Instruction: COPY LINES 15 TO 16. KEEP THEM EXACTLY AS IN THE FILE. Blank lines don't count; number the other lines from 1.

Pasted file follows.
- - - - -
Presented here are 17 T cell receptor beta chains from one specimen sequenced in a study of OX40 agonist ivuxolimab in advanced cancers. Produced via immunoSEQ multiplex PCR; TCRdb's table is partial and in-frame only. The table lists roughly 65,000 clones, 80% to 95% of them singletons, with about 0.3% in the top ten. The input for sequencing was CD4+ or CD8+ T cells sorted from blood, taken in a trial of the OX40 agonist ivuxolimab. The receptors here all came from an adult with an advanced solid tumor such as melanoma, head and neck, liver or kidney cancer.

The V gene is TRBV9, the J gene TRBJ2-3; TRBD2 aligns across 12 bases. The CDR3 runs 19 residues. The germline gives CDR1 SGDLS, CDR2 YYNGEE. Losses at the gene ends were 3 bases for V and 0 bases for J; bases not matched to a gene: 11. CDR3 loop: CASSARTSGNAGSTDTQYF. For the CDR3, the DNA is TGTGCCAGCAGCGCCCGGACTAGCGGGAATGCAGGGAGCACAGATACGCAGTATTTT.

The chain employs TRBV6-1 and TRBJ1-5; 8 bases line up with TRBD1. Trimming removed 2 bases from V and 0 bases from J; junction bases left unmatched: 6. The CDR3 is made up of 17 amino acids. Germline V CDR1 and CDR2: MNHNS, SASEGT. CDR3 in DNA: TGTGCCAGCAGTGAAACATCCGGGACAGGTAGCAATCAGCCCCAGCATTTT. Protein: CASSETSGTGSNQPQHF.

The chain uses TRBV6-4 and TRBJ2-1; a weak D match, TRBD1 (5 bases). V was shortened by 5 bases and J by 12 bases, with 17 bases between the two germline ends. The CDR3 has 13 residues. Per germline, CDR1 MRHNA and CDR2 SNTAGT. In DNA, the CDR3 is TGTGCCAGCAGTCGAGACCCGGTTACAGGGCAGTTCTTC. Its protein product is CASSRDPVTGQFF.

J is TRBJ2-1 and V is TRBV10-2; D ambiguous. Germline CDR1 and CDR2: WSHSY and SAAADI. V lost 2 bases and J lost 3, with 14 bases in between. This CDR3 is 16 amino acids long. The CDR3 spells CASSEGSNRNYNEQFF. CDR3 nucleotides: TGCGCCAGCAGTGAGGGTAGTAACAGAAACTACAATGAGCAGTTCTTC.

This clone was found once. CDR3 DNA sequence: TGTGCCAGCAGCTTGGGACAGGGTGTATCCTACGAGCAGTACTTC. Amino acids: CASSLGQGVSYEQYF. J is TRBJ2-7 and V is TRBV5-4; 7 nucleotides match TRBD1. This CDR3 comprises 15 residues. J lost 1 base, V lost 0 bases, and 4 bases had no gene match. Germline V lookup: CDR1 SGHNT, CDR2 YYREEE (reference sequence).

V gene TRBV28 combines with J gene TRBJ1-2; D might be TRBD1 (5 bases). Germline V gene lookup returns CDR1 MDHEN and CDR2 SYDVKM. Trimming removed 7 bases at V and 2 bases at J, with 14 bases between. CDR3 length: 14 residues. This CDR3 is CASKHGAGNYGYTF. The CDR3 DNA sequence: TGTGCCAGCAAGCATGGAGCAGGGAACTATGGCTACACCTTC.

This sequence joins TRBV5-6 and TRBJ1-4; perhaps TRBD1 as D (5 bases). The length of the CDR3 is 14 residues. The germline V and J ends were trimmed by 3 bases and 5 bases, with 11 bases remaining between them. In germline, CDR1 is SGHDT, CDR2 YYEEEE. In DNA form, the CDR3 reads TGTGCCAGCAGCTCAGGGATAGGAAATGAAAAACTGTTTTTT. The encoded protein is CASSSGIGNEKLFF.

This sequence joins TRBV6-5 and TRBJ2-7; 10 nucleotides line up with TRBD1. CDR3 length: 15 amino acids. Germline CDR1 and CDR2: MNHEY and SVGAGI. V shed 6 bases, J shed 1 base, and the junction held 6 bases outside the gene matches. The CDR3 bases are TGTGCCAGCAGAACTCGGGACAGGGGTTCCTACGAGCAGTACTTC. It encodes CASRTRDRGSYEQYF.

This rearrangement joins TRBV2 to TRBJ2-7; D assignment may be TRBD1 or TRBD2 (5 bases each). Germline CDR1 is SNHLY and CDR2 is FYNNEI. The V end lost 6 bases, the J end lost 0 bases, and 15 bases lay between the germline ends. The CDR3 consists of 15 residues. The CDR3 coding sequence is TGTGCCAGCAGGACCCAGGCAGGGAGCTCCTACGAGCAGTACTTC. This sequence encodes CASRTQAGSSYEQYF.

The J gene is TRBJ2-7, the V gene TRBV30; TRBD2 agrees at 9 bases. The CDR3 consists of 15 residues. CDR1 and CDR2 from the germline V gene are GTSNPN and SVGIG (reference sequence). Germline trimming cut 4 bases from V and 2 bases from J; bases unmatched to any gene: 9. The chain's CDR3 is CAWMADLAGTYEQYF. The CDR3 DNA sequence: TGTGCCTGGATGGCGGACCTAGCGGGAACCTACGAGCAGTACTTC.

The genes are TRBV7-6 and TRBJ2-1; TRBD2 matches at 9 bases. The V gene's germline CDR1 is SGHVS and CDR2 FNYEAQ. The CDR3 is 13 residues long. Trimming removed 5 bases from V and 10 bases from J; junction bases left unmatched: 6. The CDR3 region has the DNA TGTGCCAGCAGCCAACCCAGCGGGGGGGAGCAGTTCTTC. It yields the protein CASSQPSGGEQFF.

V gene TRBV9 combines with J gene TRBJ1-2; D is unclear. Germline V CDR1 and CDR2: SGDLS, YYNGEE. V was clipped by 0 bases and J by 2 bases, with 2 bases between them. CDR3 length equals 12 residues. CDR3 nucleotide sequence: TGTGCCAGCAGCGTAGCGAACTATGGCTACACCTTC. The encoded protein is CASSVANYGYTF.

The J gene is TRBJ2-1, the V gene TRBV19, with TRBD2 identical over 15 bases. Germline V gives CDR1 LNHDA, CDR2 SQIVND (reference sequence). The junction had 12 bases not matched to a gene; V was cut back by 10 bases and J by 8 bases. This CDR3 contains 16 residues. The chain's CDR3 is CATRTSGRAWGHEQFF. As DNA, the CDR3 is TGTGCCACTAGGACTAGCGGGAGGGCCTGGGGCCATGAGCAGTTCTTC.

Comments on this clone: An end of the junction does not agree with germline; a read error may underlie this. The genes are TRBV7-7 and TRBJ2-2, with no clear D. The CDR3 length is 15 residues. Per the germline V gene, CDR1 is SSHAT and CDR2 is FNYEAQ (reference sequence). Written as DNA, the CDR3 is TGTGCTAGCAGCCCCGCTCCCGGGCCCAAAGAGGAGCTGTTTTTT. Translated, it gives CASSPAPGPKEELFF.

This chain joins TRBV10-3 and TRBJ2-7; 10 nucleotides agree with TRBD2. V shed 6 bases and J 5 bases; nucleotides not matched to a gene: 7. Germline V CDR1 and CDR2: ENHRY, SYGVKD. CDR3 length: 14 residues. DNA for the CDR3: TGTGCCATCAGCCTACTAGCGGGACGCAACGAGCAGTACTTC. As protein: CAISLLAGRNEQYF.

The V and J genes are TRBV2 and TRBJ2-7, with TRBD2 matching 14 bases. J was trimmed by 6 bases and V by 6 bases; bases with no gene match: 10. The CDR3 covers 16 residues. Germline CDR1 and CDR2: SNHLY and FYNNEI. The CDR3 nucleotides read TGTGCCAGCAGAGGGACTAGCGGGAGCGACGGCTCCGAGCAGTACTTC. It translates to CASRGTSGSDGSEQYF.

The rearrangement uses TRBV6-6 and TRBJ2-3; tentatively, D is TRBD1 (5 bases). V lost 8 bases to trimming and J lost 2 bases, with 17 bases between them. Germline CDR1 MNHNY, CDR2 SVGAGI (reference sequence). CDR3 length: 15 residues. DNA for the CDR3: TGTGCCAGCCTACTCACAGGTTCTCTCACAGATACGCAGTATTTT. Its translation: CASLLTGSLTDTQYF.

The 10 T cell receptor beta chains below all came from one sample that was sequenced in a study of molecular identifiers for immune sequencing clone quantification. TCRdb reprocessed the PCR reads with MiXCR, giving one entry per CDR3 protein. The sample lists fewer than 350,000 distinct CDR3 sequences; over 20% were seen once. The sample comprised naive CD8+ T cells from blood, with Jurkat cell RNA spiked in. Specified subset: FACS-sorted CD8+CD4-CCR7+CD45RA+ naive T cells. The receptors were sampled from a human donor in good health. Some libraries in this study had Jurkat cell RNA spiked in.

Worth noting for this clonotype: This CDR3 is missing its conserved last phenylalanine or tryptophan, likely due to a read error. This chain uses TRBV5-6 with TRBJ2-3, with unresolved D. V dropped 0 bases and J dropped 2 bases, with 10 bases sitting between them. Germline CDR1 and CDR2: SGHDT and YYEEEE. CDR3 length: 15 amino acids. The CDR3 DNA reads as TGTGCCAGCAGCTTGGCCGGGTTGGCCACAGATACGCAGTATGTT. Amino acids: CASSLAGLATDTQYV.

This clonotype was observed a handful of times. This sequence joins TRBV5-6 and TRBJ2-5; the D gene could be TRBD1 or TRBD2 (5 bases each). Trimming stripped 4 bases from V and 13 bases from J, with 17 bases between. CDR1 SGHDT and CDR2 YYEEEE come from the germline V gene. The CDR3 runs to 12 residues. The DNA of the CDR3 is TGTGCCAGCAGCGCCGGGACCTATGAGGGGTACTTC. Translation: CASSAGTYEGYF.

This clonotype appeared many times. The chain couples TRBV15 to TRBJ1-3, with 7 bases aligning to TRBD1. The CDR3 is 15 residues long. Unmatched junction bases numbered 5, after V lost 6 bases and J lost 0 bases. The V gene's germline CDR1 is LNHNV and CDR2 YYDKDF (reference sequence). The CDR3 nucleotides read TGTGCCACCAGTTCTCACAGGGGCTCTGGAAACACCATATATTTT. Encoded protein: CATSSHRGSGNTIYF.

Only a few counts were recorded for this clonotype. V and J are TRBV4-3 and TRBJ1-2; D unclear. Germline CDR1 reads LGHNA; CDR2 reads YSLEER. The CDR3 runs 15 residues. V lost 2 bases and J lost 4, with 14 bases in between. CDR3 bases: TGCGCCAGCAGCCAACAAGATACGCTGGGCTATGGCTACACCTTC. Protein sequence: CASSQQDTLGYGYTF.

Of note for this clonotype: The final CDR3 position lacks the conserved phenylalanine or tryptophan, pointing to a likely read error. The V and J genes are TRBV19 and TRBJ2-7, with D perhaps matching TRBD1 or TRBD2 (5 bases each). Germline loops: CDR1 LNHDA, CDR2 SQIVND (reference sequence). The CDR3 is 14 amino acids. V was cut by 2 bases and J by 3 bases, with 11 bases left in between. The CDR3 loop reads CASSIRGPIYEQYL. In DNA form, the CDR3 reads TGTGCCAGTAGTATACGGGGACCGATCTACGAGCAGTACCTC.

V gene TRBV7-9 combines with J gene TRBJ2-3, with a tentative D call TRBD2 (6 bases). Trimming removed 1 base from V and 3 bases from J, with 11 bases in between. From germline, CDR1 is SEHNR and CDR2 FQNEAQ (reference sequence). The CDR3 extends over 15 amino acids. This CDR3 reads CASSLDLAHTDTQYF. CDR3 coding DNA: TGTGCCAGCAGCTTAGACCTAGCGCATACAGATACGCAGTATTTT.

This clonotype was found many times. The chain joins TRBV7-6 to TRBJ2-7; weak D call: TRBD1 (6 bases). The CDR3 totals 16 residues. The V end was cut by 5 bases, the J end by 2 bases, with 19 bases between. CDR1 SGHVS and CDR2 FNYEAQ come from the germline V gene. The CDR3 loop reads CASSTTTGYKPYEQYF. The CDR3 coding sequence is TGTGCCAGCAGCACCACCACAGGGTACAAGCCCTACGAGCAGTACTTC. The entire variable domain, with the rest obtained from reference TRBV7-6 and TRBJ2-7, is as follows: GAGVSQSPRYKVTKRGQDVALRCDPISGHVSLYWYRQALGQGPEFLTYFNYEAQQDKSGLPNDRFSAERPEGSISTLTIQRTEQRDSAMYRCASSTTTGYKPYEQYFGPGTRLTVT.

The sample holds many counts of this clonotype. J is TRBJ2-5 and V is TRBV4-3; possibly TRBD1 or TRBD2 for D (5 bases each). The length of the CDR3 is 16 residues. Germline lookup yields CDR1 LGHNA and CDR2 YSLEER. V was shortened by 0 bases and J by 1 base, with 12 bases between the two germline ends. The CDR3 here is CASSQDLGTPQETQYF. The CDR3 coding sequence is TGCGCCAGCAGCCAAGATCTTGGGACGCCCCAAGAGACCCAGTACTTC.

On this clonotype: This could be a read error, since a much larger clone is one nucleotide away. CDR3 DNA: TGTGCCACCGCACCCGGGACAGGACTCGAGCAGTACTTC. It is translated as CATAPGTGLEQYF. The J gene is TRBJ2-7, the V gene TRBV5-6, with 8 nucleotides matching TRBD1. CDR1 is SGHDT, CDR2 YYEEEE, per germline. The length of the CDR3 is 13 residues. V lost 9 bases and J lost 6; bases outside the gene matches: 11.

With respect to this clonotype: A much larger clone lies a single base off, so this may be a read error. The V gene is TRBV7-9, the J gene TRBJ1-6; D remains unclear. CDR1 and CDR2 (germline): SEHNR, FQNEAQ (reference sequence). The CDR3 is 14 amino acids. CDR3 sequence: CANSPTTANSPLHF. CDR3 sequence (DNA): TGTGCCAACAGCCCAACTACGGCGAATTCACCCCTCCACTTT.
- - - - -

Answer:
Comments on this clone: An end of the junction does not agree with germline; a read error may underlie this. The genes are TRBV7-7 and TRBJ2-2, with no clear D. The CDR3 length is 15 residues. Per the germline V gene, CDR1 is SSHAT and CDR2 is FNYEAQ (reference sequence). Written as DNA, the CDR3 is TGTGCTAGCAGCCCCGCTCCCGGGCCCAAAGAGGAGCTGTTTTTT. Translated, it gives CASSPAPGPKEELFF.

This chain joins TRBV10-3 and TRBJ2-7; 10 nucleotides agree with TRBD2. V shed 6 bases and J 5 bases; nucleotides not matched to a gene: 7. Germline V CDR1 and CDR2: ENHRY, SYGVKD. CDR3 length: 14 residues. DNA for the CDR3: TGTGCCATCAGCCTACTAGCGGGACGCAACGAGCAGTACTTC. As protein: CAISLLAGRNEQYF.